The Factory System

…The following article has come to notice. Of itself, it tells the melancholy tale.

The annual statistics of several factories show the following facts:












The above statement shows that the capital of $11,000,000 employed in Lowell gives employment to only 7,000 females at $1,75 per week. That although the quantity of cloth manufactured per week is largely increased, the number of operatives are diminished. This is effected by the improvements which have been made in machinery.

The dividends in 1845 are almost 200 per cent greater than in 1844, whilst the wages of the females are 12 1/2 percent less. This is the natural result of the state of things in New England – the more wealth becomes concentrated in a few hands, the poorer the great mass becomes.

It is worthy of remark that the enaction of manufactories for a time increased the price of labor by the increased demand it caused for laborers, yet from this it cannot be inferred that the profits of the employer implies a high or even a fair price for labor, as the increased profits and decreased wages in the above table proves. – The prices of labor as of merchandise are governed by the relative proportion between supply and demand, and in the case of Lowell, the supply must exceed the demand, as we think the poor girl can have but little of her $1,75 per week left to clothe herself with after paying for her board and washing.

—Daily Commercial.

It is not many years of since I recollect boasts that the wages of the Factory districts were from three to six dollars a week, and that, too, when Paper Money was less expanded than now in the proportion to the population, (and this expansion of Paper Money, or charitable agreement of the poor to make the rich richer by paying them interest on what they once, must always be kept in mind when speaking of the prices of wages.)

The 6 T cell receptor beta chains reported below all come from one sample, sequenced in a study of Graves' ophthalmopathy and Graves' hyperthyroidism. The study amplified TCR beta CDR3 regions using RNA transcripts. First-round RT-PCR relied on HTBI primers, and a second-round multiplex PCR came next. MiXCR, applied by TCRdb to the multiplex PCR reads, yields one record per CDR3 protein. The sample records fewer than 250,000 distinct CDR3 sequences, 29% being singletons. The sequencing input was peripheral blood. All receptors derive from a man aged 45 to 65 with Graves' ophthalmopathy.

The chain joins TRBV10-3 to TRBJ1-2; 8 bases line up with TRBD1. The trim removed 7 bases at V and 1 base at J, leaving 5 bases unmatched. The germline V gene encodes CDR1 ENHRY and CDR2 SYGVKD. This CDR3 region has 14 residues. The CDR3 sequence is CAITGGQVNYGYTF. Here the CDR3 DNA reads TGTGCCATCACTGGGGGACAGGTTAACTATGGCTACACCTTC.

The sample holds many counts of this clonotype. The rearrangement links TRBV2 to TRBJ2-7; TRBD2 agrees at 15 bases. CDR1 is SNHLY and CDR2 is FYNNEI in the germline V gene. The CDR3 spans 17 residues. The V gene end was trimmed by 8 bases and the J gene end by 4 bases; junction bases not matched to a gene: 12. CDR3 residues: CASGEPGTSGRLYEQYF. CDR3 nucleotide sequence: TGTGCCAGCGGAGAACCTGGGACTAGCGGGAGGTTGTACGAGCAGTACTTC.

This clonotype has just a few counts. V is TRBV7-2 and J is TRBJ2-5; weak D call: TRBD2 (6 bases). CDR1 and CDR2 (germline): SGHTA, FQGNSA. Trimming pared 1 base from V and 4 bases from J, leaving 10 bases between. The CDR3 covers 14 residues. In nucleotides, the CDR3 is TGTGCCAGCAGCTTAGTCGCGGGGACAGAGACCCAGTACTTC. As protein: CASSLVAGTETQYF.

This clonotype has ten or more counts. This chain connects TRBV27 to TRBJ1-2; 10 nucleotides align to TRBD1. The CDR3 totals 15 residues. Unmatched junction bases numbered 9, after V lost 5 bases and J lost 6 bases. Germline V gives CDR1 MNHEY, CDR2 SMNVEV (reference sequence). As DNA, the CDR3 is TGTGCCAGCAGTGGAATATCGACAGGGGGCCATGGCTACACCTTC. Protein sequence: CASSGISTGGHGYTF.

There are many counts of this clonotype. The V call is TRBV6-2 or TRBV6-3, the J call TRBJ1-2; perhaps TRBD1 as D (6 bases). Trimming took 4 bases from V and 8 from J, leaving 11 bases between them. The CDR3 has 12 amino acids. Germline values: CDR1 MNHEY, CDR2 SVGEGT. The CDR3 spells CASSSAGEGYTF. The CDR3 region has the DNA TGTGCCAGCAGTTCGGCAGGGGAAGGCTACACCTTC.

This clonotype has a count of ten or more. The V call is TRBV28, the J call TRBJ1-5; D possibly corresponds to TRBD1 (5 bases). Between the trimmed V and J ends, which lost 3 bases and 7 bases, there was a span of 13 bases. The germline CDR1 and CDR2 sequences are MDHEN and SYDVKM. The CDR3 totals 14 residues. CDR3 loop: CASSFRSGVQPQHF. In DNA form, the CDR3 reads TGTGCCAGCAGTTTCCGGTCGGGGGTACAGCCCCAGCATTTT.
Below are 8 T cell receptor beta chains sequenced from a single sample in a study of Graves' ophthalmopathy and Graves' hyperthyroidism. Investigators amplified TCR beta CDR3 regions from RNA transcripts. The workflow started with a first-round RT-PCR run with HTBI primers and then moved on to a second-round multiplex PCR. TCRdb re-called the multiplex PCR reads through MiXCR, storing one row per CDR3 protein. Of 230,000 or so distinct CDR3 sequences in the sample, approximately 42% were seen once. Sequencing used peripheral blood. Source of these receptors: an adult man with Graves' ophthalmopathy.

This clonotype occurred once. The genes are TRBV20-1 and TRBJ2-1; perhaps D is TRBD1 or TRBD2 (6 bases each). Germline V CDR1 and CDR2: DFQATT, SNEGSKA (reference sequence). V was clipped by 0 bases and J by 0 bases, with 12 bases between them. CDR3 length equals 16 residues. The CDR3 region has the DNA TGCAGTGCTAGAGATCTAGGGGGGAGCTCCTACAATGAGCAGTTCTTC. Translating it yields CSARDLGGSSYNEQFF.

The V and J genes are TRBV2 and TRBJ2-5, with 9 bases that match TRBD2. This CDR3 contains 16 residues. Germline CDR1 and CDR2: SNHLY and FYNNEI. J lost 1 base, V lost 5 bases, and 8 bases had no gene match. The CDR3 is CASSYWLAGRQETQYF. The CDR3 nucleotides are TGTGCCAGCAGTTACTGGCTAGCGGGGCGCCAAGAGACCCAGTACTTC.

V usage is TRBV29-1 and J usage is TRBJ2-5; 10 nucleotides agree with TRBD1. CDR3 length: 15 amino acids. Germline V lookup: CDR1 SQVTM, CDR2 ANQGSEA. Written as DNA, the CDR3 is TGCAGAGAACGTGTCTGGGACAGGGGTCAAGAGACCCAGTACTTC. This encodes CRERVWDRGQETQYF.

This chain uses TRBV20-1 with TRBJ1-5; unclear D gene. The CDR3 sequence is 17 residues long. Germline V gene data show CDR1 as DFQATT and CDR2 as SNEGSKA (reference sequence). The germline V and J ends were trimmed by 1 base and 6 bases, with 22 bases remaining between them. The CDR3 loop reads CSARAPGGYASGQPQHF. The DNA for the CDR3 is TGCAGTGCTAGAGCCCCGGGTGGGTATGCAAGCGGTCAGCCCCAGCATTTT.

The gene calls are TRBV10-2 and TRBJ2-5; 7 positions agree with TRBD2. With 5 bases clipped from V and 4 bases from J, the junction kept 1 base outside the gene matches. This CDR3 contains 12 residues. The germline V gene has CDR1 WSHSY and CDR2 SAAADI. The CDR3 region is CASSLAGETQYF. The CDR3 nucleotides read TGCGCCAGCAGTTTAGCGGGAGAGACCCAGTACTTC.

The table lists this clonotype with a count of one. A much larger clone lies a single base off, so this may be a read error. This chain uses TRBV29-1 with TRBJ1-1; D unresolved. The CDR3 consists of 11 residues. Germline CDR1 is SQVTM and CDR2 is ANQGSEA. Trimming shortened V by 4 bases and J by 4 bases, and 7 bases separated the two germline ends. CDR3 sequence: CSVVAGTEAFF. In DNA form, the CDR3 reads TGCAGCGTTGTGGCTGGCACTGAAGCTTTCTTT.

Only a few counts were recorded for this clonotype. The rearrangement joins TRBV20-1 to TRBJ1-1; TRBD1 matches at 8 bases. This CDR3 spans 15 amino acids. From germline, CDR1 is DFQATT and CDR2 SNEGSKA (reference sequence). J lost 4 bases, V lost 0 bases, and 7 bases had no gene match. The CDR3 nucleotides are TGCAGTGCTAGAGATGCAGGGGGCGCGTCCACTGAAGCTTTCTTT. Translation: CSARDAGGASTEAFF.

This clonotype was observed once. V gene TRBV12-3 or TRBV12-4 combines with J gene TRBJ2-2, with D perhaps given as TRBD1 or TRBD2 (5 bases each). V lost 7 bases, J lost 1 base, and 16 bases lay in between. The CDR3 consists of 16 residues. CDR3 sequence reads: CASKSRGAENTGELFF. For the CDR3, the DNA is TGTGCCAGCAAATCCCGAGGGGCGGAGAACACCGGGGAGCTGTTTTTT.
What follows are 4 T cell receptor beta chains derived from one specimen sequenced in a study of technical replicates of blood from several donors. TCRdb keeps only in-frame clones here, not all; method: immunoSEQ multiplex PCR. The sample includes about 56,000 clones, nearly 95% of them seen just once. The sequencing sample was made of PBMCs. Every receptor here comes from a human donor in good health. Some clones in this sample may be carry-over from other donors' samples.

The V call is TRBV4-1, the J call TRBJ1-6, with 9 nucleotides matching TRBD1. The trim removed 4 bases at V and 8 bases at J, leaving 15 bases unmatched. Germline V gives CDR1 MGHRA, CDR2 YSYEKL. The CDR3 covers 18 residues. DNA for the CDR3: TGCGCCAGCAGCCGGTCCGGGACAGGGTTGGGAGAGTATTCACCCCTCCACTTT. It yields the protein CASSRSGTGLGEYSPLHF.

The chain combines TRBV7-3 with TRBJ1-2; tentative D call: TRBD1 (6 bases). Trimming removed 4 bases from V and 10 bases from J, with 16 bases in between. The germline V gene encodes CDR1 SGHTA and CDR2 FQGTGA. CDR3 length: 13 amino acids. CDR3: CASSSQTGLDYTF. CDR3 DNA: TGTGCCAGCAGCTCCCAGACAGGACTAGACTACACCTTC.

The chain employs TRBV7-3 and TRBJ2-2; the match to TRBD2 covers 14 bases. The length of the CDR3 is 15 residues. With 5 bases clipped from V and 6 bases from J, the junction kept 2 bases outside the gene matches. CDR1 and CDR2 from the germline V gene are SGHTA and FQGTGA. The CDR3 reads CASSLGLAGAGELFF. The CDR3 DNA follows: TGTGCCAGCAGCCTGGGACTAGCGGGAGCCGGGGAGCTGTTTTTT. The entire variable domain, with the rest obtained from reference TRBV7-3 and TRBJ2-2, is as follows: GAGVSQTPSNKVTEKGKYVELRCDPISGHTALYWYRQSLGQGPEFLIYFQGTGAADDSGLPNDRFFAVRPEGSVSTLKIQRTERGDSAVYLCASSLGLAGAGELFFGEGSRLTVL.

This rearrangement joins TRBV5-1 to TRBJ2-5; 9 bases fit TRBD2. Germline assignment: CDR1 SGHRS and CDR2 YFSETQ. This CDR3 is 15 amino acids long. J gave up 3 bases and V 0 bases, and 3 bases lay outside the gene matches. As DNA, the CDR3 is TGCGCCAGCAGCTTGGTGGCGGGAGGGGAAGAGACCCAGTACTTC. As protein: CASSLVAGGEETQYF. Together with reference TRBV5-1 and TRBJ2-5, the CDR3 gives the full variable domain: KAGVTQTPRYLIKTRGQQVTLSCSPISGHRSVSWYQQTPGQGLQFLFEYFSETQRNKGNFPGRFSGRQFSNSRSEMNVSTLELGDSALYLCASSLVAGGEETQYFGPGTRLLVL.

Now, poor men’s daughters, being more plenty in consequence of the natural increase of the landless population; are enticed or necessitated to go to the factories, and toil there twelve or fourteen hours a day for $1.75 a week; and the daughters of those girls would, inevitable, under the operation of the present system, be compelled to labor for two-thirds or half that amount.

But this monstrous system must be changed. The “Operatives” will claim the right to go back to the green earth; the right will be acceded; and then the capitalists and laborer, each standing on his own soil, can make a much more amicable and far more equitable arrangement than subsists between them at present. All short of this is mere palliative.


Is this Just?

Voice of the Sufferers

It is a subject of comment and general complaint, among the operatives, that while they tend three or four looms, where they used to tend but two, making nearly twice the number of yards of cloth, the pay is not increased to them, while the increase, to the owners is very great. Is this just? Twenty-five cents per week for each week, additional pay, would not increase the cost of the cloth, one mill a yard; no, not the half of a mill.

Now while I am penning this paragraph, a young lady enters my room with "Oh dear! Jane, I am sick and what shall I do? I have worked for three years, and never gave out, before. I stuck to my work, until I fainted at my loom. The Doctor says I must quit work and run about and amuse myself; but I have nowhere to go, and do not know what to do with myself." I have given the language, as it struck my ear; the conversation going on behind me. It is but the feelings of a thousand homeless, suffering females, this moment chanting "the Voice of Industry in this wilderness of sin."

—One of the Vast Army of Sufferers

Voice of Industry, March 13, 1846


A few cents more

The question you proposed, on wages being raised, the past year, is that the companies do not pay more for the same amount of work; but the operatives do more work than formerly. A few years ago, no girl was required to tend more than two looms. Now they tend four, and some five; and because they make a few cents more than they did on two, it is trumpeted all over the country, that their wages have been raised. This is a true statement of the case, as it exists in our midst; and, yet, men here have the audacity to send out statements, as false as they are, to the interest of the operative;— and Heaven knows that is false indeed.


From “To E.R.L.”





No. of Spindles

No. of Females

Wages per week

Yards per week




ca. $10,500,000





4 1-2



ca. $11,000,000





12 1-4

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